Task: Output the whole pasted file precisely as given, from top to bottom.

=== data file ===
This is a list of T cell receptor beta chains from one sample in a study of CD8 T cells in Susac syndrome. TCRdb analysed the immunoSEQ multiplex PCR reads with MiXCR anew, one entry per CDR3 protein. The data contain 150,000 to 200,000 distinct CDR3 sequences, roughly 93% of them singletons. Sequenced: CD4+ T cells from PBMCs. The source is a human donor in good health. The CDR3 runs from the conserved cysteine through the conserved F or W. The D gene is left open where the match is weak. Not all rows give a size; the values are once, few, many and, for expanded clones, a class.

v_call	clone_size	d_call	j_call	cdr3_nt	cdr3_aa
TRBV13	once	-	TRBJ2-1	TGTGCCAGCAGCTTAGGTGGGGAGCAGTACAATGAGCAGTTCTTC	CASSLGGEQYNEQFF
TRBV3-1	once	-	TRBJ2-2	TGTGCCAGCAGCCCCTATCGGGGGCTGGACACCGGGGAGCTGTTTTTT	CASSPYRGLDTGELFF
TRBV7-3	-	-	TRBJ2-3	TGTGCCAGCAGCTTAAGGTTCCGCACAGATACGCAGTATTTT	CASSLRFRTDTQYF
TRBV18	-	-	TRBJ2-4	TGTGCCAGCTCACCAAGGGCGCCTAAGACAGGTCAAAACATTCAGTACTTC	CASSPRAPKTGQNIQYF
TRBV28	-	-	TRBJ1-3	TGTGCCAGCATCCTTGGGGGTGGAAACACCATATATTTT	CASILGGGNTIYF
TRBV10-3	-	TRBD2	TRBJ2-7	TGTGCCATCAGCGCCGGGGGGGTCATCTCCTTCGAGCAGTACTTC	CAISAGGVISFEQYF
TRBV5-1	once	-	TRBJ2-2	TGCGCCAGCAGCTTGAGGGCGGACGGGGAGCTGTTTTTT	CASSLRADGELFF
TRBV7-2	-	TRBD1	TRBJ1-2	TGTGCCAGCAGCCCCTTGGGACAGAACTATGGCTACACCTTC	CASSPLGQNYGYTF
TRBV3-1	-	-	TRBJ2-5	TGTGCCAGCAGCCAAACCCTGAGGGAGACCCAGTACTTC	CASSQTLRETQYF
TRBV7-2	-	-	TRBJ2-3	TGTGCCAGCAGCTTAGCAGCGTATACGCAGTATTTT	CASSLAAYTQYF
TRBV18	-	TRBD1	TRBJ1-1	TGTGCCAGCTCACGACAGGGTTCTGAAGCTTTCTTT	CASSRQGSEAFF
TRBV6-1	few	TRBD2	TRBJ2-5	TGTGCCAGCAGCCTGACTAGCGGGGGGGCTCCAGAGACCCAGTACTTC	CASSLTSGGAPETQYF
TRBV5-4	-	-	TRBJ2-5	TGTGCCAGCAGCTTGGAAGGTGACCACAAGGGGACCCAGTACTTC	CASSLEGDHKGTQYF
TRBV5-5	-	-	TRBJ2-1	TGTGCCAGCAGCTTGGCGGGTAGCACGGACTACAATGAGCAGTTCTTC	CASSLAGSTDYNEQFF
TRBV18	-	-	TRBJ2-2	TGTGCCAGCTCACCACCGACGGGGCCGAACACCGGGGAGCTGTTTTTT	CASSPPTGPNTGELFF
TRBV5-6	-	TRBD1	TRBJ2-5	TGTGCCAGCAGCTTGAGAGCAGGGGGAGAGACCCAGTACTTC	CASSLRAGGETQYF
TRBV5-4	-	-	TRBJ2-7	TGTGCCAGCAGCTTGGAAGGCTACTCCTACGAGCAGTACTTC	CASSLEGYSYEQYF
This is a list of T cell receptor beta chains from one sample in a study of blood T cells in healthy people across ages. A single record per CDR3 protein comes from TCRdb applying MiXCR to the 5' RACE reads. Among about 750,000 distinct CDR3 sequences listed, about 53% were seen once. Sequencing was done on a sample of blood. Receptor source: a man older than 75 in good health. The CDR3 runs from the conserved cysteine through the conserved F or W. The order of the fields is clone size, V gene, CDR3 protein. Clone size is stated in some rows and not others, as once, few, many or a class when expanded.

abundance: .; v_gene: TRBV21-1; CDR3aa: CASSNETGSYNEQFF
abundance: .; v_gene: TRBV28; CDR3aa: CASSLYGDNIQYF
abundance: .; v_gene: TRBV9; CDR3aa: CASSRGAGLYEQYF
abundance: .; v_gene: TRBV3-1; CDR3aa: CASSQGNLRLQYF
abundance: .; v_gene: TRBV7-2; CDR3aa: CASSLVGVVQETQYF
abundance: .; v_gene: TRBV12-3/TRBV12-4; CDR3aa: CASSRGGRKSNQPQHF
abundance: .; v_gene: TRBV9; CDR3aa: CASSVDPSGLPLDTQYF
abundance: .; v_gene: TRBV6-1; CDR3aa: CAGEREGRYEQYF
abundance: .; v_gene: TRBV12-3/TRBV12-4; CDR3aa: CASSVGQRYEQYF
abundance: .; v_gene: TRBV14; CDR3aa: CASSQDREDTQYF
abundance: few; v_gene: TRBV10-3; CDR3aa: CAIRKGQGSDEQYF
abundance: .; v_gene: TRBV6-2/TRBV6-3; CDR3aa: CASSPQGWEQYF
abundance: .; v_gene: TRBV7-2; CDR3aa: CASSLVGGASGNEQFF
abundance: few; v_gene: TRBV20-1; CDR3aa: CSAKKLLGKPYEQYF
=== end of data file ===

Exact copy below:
This is a list of T cell receptor beta chains from one sample in a study of CD8 T cells in Susac syndrome. TCRdb analysed the immunoSEQ multiplex PCR reads with MiXCR anew, one entry per CDR3 protein. The data contain 150,000 to 200,000 distinct CDR3 sequences, roughly 93% of them singletons. Sequenced: CD4+ T cells from PBMCs. The source is a human donor in good health. The CDR3 runs from the conserved cysteine through the conserved F or W. The D gene is left open where the match is weak. Not all rows give a size; the values are once, few, many and, for expanded clones, a class.

v_call	clone_size	d_call	j_call	cdr3_nt	cdr3_aa
TRBV13	once	-	TRBJ2-1	TGTGCCAGCAGCTTAGGTGGGGAGCAGTACAATGAGCAGTTCTTC	CASSLGGEQYNEQFF
TRBV3-1	once	-	TRBJ2-2	TGTGCCAGCAGCCCCTATCGGGGGCTGGACACCGGGGAGCTGTTTTTT	CASSPYRGLDTGELFF
TRBV7-3	-	-	TRBJ2-3	TGTGCCAGCAGCTTAAGGTTCCGCACAGATACGCAGTATTTT	CASSLRFRTDTQYF
TRBV18	-	-	TRBJ2-4	TGTGCCAGCTCACCAAGGGCGCCTAAGACAGGTCAAAACATTCAGTACTTC	CASSPRAPKTGQNIQYF
TRBV28	-	-	TRBJ1-3	TGTGCCAGCATCCTTGGGGGTGGAAACACCATATATTTT	CASILGGGNTIYF
TRBV10-3	-	TRBD2	TRBJ2-7	TGTGCCATCAGCGCCGGGGGGGTCATCTCCTTCGAGCAGTACTTC	CAISAGGVISFEQYF
TRBV5-1	once	-	TRBJ2-2	TGCGCCAGCAGCTTGAGGGCGGACGGGGAGCTGTTTTTT	CASSLRADGELFF
TRBV7-2	-	TRBD1	TRBJ1-2	TGTGCCAGCAGCCCCTTGGGACAGAACTATGGCTACACCTTC	CASSPLGQNYGYTF
TRBV3-1	-	-	TRBJ2-5	TGTGCCAGCAGCCAAACCCTGAGGGAGACCCAGTACTTC	CASSQTLRETQYF
TRBV7-2	-	-	TRBJ2-3	TGTGCCAGCAGCTTAGCAGCGTATACGCAGTATTTT	CASSLAAYTQYF
TRBV18	-	TRBD1	TRBJ1-1	TGTGCCAGCTCACGACAGGGTTCTGAAGCTTTCTTT	CASSRQGSEAFF
TRBV6-1	few	TRBD2	TRBJ2-5	TGTGCCAGCAGCCTGACTAGCGGGGGGGCTCCAGAGACCCAGTACTTC	CASSLTSGGAPETQYF
TRBV5-4	-	-	TRBJ2-5	TGTGCCAGCAGCTTGGAAGGTGACCACAAGGGGACCCAGTACTTC	CASSLEGDHKGTQYF
TRBV5-5	-	-	TRBJ2-1	TGTGCCAGCAGCTTGGCGGGTAGCACGGACTACAATGAGCAGTTCTTC	CASSLAGSTDYNEQFF
TRBV18	-	-	TRBJ2-2	TGTGCCAGCTCACCACCGACGGGGCCGAACACCGGGGAGCTGTTTTTT	CASSPPTGPNTGELFF
TRBV5-6	-	TRBD1	TRBJ2-5	TGTGCCAGCAGCTTGAGAGCAGGGGGAGAGACCCAGTACTTC	CASSLRAGGETQYF
TRBV5-4	-	-	TRBJ2-7	TGTGCCAGCAGCTTGGAAGGCTACTCCTACGAGCAGTACTTC	CASSLEGYSYEQYF
This is a list of T cell receptor beta chains from one sample in a study of blood T cells in healthy people across ages. A single record per CDR3 protein comes from TCRdb applying MiXCR to the 5' RACE reads. Among about 750,000 distinct CDR3 sequences listed, about 53% were seen once. Sequencing was done on a sample of blood. Receptor source: a man older than 75 in good health. The CDR3 runs from the conserved cysteine through the conserved F or W. The order of the fields is clone size, V gene, CDR3 protein. Clone size is stated in some rows and not others, as once, few, many or a class when expanded.

abundance: .; v_gene: TRBV21-1; CDR3aa: CASSNETGSYNEQFF
abundance: .; v_gene: TRBV28; CDR3aa: CASSLYGDNIQYF
abundance: .; v_gene: TRBV9; CDR3aa: CASSRGAGLYEQYF
abundance: .; v_gene: TRBV3-1; CDR3aa: CASSQGNLRLQYF
abundance: .; v_gene: TRBV7-2; CDR3aa: CASSLVGVVQETQYF
abundance: .; v_gene: TRBV12-3/TRBV12-4; CDR3aa: CASSRGGRKSNQPQHF
abundance: .; v_gene: TRBV9; CDR3aa: CASSVDPSGLPLDTQYF
abundance: .; v_gene: TRBV6-1; CDR3aa: CAGEREGRYEQYF
abundance: .; v_gene: TRBV12-3/TRBV12-4; CDR3aa: CASSVGQRYEQYF
abundance: .; v_gene: TRBV14; CDR3aa: CASSQDREDTQYF
abundance: few; v_gene: TRBV10-3; CDR3aa: CAIRKGQGSDEQYF
abundance: .; v_gene: TRBV6-2/TRBV6-3; CDR3aa: CASSPQGWEQYF
abundance: .; v_gene: TRBV7-2; CDR3aa: CASSLVGGASGNEQFF
abundance: few; v_gene: TRBV20-1; CDR3aa: CSAKKLLGKPYEQYF